The growing success of Vauxhall can be attributed directly to Jonathan Tyers’s continual upgrades in music, lights, and fine costumes. Profits from major events were plowed right back into the gardens, which is what drew an increasing number of visitors.

The Pillared Saloon

Prior to the 1751 season, the Pillared Saloon was opened up and an extension created that provided for space for artwork and made space for half again as many visitors. Unfortunately, the design was awkward and unsophisticated and was probably created by inexperienced students at the St. Martin’s Lane Academy.

PILLARED SALLON REMODEL

H. Roberts after S. Wale, The Inside of the Elegant Music Room in Vaux Hall Gardens, engraving, 1752 (British Library, London)

The new indoor orchestra stand opposite the Pillared Saloon, behind a balustrade that separated it from the audience, shared its awkward style; the same foliate columns framed it, and similar paintings decorated its ceiling. It must have been a substantial space, as an Irish visitor in 1752 claimed that he saw fifty-four musicians performing there, accompanying the singers Thomas Lowe and Isabella Burchell.

The Triumphal Arches and Decorative Paintings

In contrast to the gaucherie of the Pillared Saloon, the three triumphal arches built over the South Walk at about the same time presented a more elegant, though more predictable, classical appearance… [T]hey were designed by ‘an ingenious Italian’ and made of timber and painted canvas.

ARCHES

J.S. Muller after S. Wale, The Walk of Triumphal Arches and the Statue of Mr. Handle in Vauxhall Garden, engraving, 1751 (British Library, London).

…the undeniably theatrical view through the three Vauxhall arches to the piece of scenery at the end of the walk must have been impressive; the vista was focused and enclosed by the surrounding trees, and the trompe-l’oeil effect of the scenery seen at the proper distance was intended to draw visitors to that end of the walk, where, on arrival, they could marvel at the skill of the artist, who had fooled them into thinking it was a three-dimensional object.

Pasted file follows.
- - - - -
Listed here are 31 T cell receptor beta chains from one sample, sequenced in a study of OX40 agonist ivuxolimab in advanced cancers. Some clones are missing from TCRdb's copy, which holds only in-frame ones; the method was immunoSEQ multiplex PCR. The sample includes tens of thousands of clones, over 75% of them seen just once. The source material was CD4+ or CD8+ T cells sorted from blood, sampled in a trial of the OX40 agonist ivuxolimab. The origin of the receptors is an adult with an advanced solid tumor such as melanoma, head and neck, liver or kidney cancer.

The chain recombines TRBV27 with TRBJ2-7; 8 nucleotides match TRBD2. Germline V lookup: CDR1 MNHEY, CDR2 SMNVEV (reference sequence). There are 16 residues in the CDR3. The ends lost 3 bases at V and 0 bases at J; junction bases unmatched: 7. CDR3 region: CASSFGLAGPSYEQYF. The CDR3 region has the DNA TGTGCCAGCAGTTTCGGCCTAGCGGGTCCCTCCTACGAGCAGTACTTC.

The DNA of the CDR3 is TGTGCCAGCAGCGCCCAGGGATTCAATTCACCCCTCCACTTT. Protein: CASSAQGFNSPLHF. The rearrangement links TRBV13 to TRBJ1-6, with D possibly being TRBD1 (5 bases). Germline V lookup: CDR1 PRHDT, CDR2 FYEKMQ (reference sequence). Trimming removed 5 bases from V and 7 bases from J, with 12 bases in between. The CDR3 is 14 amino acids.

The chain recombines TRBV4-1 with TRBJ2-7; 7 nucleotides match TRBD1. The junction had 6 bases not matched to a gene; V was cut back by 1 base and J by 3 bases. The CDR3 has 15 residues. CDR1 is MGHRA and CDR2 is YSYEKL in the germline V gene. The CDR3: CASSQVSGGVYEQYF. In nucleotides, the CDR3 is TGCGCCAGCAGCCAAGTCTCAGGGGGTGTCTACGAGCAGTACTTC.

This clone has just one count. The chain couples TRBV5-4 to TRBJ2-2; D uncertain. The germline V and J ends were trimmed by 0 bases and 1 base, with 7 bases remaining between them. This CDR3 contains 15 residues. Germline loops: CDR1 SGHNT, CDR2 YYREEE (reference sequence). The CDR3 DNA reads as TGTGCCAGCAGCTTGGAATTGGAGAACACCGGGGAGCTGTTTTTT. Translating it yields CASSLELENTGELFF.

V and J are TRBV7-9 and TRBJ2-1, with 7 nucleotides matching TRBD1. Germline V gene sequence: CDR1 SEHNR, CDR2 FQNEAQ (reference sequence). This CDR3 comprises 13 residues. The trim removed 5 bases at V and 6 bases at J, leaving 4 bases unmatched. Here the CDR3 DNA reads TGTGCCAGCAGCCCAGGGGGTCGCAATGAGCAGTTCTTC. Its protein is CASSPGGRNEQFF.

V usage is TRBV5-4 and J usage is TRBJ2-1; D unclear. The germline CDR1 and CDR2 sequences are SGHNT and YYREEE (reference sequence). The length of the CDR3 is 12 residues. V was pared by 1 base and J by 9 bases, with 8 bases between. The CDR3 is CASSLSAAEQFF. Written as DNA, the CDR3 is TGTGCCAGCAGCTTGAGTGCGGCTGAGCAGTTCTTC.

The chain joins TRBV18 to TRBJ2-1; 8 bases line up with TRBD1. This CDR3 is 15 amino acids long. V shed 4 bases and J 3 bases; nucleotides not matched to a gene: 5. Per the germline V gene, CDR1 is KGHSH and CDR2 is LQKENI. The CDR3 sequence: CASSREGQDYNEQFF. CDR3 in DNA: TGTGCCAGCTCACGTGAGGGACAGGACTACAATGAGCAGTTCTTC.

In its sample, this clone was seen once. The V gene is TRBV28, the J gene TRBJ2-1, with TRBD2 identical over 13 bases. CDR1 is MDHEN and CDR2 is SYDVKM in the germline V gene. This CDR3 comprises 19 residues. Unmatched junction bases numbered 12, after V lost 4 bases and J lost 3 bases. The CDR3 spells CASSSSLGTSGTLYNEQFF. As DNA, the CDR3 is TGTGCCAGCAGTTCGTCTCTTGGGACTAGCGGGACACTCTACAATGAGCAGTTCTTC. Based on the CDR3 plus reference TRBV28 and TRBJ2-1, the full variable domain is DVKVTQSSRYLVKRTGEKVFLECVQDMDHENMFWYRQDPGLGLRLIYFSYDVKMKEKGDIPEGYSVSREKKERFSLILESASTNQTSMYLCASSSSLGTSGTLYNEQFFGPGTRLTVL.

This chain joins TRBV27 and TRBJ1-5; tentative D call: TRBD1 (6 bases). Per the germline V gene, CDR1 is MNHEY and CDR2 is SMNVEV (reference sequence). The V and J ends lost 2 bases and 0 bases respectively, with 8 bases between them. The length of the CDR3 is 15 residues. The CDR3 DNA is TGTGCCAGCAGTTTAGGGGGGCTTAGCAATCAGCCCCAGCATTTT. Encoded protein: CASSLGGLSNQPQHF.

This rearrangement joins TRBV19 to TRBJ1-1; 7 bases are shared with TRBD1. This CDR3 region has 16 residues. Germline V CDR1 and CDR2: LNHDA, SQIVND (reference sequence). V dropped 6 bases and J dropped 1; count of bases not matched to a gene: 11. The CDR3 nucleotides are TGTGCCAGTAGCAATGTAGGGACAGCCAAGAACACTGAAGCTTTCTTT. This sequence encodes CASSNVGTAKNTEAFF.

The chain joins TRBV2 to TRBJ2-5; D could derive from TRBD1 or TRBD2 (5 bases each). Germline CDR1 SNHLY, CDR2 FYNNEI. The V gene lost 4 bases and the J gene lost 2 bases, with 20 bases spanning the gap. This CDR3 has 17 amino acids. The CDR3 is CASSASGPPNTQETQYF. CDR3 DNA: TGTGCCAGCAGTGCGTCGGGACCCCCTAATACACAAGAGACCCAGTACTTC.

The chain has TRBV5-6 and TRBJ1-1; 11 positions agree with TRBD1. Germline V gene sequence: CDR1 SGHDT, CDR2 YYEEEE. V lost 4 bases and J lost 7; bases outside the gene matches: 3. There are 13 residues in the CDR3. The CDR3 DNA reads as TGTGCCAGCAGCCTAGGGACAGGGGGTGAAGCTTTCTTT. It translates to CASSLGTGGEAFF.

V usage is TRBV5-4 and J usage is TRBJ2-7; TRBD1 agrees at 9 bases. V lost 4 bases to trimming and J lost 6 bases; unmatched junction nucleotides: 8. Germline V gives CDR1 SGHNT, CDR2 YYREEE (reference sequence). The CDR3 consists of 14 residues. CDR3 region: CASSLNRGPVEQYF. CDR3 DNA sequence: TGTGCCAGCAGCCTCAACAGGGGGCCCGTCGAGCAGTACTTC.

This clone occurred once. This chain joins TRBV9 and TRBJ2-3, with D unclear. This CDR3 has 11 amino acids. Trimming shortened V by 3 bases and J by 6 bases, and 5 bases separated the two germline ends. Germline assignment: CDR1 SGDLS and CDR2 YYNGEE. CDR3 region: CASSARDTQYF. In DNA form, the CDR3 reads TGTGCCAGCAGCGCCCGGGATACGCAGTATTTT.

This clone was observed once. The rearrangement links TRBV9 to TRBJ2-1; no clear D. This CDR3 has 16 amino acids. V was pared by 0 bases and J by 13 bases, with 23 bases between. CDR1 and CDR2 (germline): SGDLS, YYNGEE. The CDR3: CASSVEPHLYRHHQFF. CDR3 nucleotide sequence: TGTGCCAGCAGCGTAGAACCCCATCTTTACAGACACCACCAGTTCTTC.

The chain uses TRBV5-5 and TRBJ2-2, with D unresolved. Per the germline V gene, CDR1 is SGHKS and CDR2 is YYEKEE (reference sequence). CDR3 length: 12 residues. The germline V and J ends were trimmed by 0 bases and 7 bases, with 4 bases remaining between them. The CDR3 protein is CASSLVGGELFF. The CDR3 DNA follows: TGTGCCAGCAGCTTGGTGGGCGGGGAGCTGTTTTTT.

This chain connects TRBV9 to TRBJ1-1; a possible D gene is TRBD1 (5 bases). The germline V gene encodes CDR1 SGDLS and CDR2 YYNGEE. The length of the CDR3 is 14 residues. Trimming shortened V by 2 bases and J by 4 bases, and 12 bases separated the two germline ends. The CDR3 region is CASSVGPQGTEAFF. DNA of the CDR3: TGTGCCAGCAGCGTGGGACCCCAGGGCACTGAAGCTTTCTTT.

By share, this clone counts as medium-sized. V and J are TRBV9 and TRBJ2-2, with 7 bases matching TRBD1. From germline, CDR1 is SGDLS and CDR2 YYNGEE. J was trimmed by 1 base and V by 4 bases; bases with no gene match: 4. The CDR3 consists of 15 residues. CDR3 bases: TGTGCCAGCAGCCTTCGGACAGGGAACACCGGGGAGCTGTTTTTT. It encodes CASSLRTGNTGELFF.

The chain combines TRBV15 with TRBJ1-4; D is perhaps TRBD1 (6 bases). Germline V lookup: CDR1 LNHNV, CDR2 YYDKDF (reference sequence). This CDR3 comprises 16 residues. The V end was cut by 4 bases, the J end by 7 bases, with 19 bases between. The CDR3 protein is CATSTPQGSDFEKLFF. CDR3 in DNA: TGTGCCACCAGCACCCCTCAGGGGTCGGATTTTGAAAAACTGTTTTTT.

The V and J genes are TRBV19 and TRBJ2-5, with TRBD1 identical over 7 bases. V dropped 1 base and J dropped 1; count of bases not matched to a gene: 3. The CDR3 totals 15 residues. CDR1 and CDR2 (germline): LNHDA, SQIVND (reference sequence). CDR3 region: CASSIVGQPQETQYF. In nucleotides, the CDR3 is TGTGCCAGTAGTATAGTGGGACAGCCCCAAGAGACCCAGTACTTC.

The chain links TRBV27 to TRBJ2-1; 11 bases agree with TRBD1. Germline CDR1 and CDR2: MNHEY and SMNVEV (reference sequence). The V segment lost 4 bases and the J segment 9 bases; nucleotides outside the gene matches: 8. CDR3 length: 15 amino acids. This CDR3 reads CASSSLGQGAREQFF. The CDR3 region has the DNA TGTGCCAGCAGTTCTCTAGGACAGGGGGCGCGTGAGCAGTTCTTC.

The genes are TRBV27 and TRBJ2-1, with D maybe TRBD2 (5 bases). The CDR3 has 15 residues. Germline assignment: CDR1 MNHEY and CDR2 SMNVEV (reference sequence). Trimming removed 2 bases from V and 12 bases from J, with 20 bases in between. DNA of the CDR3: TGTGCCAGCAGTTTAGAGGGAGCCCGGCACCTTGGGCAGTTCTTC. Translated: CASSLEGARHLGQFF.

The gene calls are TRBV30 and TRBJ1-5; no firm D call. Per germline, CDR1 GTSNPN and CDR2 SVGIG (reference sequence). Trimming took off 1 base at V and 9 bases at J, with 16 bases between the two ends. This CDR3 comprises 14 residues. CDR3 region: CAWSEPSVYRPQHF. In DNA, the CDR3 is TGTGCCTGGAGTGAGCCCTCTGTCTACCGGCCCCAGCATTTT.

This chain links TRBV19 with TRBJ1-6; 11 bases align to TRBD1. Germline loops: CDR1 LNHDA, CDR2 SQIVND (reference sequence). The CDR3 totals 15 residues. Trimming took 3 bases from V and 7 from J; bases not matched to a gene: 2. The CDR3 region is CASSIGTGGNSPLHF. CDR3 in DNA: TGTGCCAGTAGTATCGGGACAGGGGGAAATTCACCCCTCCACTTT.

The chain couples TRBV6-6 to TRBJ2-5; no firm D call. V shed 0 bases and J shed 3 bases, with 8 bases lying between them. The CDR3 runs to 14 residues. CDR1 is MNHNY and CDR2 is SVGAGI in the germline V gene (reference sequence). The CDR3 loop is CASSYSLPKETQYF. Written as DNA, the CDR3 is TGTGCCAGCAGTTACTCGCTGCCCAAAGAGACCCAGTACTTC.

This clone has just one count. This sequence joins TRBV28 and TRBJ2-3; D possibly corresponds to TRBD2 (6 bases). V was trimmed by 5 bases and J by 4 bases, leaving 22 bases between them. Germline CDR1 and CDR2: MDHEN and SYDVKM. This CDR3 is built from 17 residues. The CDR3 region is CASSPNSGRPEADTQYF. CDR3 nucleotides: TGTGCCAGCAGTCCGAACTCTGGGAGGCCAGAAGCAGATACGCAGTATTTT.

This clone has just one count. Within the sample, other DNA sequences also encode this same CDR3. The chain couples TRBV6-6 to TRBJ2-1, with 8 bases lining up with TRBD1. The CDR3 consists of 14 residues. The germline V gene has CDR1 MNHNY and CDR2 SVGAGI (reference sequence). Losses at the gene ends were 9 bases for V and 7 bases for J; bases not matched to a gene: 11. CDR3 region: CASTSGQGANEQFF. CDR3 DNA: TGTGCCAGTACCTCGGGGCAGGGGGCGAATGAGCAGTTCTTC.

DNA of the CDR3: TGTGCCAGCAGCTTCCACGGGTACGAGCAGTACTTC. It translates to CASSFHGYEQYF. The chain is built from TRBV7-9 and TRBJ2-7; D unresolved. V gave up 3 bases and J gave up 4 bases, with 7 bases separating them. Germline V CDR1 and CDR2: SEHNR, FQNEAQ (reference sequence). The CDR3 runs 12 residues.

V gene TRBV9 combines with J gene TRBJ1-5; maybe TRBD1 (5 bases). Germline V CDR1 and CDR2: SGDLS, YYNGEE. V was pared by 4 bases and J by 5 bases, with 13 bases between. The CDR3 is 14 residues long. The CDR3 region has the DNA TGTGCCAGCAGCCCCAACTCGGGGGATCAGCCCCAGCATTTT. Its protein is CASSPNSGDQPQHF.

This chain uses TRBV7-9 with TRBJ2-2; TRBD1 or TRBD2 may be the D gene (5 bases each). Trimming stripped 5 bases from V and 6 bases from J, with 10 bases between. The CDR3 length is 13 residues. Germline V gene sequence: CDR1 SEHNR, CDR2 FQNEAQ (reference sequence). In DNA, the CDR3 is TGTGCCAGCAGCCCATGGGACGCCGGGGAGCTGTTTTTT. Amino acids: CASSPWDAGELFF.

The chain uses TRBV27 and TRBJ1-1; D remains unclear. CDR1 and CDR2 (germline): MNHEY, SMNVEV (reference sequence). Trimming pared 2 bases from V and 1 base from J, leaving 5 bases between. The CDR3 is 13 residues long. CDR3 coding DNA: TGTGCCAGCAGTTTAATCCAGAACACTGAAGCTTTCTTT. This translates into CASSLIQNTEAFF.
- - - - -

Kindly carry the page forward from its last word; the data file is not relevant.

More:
PALMYRA

E. Rooker after Canaletto, A Vew of the Center Cross Walk &c. in Vauxhall Gardens, engraving, 1751 (British Library, London).

In addition to these theatrical-esque arches, four large scenes were painted and installed at the end of the walks, to camouflage the surrounding landscape and introduce a bit of fantasy. The Temple of Neptune, at the end of the South Walk, was soon replaced by the ruins of Palmyra, after the publication of Robert Wood’s journey there. A painting of an alcove of three niches with figures of Flora and the Genii, at the end of the Dark Walk, was replaced with a scene of a Chinese Garden in 1762. “At the opposite end was an altogether more eccentric scene of another alcove, but this one bore a representation of a scaffolding and ladder ready for artists to work on the canvas.” The explanation for this:

An eminent artist, but of dissipated character, was employed by the first proprietors of the gardens to paint some classical designs at the end of one of the walks; but the delay in their completion so irritated the proprietor, that, having to leave London for a fortnight, he declared to the artist that he would listen to no further excuses, and that if he found his scaffold, paint-pots, &c. on his return, they should be thrown over the garden wall. On his return, perceiving, as he thought, in the same position, the scaffold, paint-pots, &c., he hastened to the spot to put his threat into execution, when, to his great amazement, he found them to be so accurately pictured on the canvas, that he ever after lavished the most extravagant praises upon the delinquent artist.